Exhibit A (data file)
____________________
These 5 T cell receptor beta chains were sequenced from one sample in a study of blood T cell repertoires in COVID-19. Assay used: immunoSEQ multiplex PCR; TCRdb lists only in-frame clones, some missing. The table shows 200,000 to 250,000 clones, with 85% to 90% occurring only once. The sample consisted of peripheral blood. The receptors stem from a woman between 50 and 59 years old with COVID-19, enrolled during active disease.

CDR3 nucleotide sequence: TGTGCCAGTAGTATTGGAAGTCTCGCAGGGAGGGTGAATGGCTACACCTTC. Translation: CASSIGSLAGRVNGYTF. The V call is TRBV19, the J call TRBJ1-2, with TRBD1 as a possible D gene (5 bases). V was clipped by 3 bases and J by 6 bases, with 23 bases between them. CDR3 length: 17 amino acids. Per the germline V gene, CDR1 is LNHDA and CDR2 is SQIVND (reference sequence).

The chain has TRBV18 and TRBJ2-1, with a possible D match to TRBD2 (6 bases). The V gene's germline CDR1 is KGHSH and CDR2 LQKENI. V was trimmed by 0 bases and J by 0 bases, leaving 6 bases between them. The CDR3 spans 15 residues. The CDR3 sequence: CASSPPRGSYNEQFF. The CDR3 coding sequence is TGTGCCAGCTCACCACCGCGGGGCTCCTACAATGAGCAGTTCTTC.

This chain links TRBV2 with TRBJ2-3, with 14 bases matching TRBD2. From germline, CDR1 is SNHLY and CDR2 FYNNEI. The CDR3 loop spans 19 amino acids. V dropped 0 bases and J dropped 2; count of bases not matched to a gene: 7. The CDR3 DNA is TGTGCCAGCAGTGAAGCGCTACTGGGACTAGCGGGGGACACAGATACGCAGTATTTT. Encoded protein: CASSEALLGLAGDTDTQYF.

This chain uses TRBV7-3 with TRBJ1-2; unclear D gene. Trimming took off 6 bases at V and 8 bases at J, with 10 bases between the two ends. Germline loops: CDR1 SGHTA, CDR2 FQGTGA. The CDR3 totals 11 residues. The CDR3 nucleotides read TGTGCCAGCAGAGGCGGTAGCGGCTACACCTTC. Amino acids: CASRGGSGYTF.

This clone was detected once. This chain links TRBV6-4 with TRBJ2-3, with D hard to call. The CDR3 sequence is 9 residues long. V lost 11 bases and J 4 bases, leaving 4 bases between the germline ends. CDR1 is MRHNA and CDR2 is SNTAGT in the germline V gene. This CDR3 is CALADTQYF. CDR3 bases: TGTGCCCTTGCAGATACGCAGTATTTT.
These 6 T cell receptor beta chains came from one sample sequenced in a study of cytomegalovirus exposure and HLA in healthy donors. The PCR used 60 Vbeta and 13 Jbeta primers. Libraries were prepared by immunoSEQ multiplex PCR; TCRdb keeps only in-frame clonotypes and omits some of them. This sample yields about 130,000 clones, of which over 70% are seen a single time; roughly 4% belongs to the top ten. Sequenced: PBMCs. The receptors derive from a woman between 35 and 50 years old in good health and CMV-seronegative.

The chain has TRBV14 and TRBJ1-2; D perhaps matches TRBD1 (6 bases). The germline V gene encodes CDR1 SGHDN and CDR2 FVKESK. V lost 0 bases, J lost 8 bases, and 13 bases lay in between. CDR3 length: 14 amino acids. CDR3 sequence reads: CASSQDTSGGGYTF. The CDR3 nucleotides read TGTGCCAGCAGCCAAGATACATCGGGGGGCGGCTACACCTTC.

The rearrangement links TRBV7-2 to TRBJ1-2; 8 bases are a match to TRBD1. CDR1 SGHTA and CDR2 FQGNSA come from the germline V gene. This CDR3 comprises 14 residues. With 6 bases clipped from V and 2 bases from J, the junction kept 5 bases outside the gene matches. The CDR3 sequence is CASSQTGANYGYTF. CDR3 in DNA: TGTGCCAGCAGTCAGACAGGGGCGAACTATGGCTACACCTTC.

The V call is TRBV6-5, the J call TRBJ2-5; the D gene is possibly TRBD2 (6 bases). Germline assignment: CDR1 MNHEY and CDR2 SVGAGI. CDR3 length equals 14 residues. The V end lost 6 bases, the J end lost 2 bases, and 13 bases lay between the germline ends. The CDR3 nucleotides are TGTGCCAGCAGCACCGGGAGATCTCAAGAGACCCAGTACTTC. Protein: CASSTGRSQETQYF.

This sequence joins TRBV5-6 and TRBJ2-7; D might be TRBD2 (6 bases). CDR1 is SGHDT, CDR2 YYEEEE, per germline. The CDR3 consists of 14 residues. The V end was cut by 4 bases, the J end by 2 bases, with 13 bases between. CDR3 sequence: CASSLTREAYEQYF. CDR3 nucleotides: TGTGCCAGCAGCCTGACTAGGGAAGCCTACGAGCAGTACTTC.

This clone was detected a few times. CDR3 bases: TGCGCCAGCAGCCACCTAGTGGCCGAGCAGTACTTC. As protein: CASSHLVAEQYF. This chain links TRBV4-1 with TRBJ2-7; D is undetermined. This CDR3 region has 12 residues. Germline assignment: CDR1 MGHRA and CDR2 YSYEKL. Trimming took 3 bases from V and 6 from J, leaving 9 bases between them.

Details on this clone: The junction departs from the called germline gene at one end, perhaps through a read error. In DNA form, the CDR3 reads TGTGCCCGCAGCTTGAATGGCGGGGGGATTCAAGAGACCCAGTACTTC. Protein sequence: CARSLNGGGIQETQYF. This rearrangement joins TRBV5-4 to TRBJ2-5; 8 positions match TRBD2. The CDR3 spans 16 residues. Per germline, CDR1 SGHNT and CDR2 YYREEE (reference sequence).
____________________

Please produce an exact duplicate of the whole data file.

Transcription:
These 5 T cell receptor beta chains were sequenced from one sample in a study of blood T cell repertoires in COVID-19. Assay used: immunoSEQ multiplex PCR; TCRdb lists only in-frame clones, some missing. The table shows 200,000 to 250,000 clones, with 85% to 90% occurring only once. The sample consisted of peripheral blood. The receptors stem from a woman between 50 and 59 years old with COVID-19, enrolled during active disease.

CDR3 nucleotide sequence: TGTGCCAGTAGTATTGGAAGTCTCGCAGGGAGGGTGAATGGCTACACCTTC. Translation: CASSIGSLAGRVNGYTF. The V call is TRBV19, the J call TRBJ1-2, with TRBD1 as a possible D gene (5 bases). V was clipped by 3 bases and J by 6 bases, with 23 bases between them. CDR3 length: 17 amino acids. Per the germline V gene, CDR1 is LNHDA and CDR2 is SQIVND (reference sequence).

The chain has TRBV18 and TRBJ2-1, with a possible D match to TRBD2 (6 bases). The V gene's germline CDR1 is KGHSH and CDR2 LQKENI. V was trimmed by 0 bases and J by 0 bases, leaving 6 bases between them. The CDR3 spans 15 residues. The CDR3 sequence: CASSPPRGSYNEQFF. The CDR3 coding sequence is TGTGCCAGCTCACCACCGCGGGGCTCCTACAATGAGCAGTTCTTC.

This chain links TRBV2 with TRBJ2-3, with 14 bases matching TRBD2. From germline, CDR1 is SNHLY and CDR2 FYNNEI. The CDR3 loop spans 19 amino acids. V dropped 0 bases and J dropped 2; count of bases not matched to a gene: 7. The CDR3 DNA is TGTGCCAGCAGTGAAGCGCTACTGGGACTAGCGGGGGACACAGATACGCAGTATTTT. Encoded protein: CASSEALLGLAGDTDTQYF.

This chain uses TRBV7-3 with TRBJ1-2; unclear D gene. Trimming took off 6 bases at V and 8 bases at J, with 10 bases between the two ends. Germline loops: CDR1 SGHTA, CDR2 FQGTGA. The CDR3 totals 11 residues. The CDR3 nucleotides read TGTGCCAGCAGAGGCGGTAGCGGCTACACCTTC. Amino acids: CASRGGSGYTF.

This clone was detected once. This chain links TRBV6-4 with TRBJ2-3, with D hard to call. The CDR3 sequence is 9 residues long. V lost 11 bases and J 4 bases, leaving 4 bases between the germline ends. CDR1 is MRHNA and CDR2 is SNTAGT in the germline V gene. This CDR3 is CALADTQYF. CDR3 bases: TGTGCCCTTGCAGATACGCAGTATTTT.
These 6 T cell receptor beta chains came from one sample sequenced in a study of cytomegalovirus exposure and HLA in healthy donors. The PCR used 60 Vbeta and 13 Jbeta primers. Libraries were prepared by immunoSEQ multiplex PCR; TCRdb keeps only in-frame clonotypes and omits some of them. This sample yields about 130,000 clones, of which over 70% are seen a single time; roughly 4% belongs to the top ten. Sequenced: PBMCs. The receptors derive from a woman between 35 and 50 years old in good health and CMV-seronegative.

The chain has TRBV14 and TRBJ1-2; D perhaps matches TRBD1 (6 bases). The germline V gene encodes CDR1 SGHDN and CDR2 FVKESK. V lost 0 bases, J lost 8 bases, and 13 bases lay in between. CDR3 length: 14 amino acids. CDR3 sequence reads: CASSQDTSGGGYTF. The CDR3 nucleotides read TGTGCCAGCAGCCAAGATACATCGGGGGGCGGCTACACCTTC.

The rearrangement links TRBV7-2 to TRBJ1-2; 8 bases are a match to TRBD1. CDR1 SGHTA and CDR2 FQGNSA come from the germline V gene. This CDR3 comprises 14 residues. With 6 bases clipped from V and 2 bases from J, the junction kept 5 bases outside the gene matches. The CDR3 sequence is CASSQTGANYGYTF. CDR3 in DNA: TGTGCCAGCAGTCAGACAGGGGCGAACTATGGCTACACCTTC.

The V call is TRBV6-5, the J call TRBJ2-5; the D gene is possibly TRBD2 (6 bases). Germline assignment: CDR1 MNHEY and CDR2 SVGAGI. CDR3 length equals 14 residues. The V end lost 6 bases, the J end lost 2 bases, and 13 bases lay between the germline ends. The CDR3 nucleotides are TGTGCCAGCAGCACCGGGAGATCTCAAGAGACCCAGTACTTC. Protein: CASSTGRSQETQYF.

This sequence joins TRBV5-6 and TRBJ2-7; D might be TRBD2 (6 bases). CDR1 is SGHDT, CDR2 YYEEEE, per germline. The CDR3 consists of 14 residues. The V end was cut by 4 bases, the J end by 2 bases, with 13 bases between. CDR3 sequence: CASSLTREAYEQYF. CDR3 nucleotides: TGTGCCAGCAGCCTGACTAGGGAAGCCTACGAGCAGTACTTC.

This clone was detected a few times. CDR3 bases: TGCGCCAGCAGCCACCTAGTGGCCGAGCAGTACTTC. As protein: CASSHLVAEQYF. This chain links TRBV4-1 with TRBJ2-7; D is undetermined. This CDR3 region has 12 residues. Germline assignment: CDR1 MGHRA and CDR2 YSYEKL. Trimming took 3 bases from V and 6 from J, leaving 9 bases between them.

Details on this clone: The junction departs from the called germline gene at one end, perhaps through a read error. In DNA form, the CDR3 reads TGTGCCCGCAGCTTGAATGGCGGGGGGATTCAAGAGACCCAGTACTTC. Protein sequence: CARSLNGGGIQETQYF. This rearrangement joins TRBV5-4 to TRBJ2-5; 8 positions match TRBD2. The CDR3 spans 16 residues. Per germline, CDR1 SGHNT and CDR2 YYREEE (reference sequence).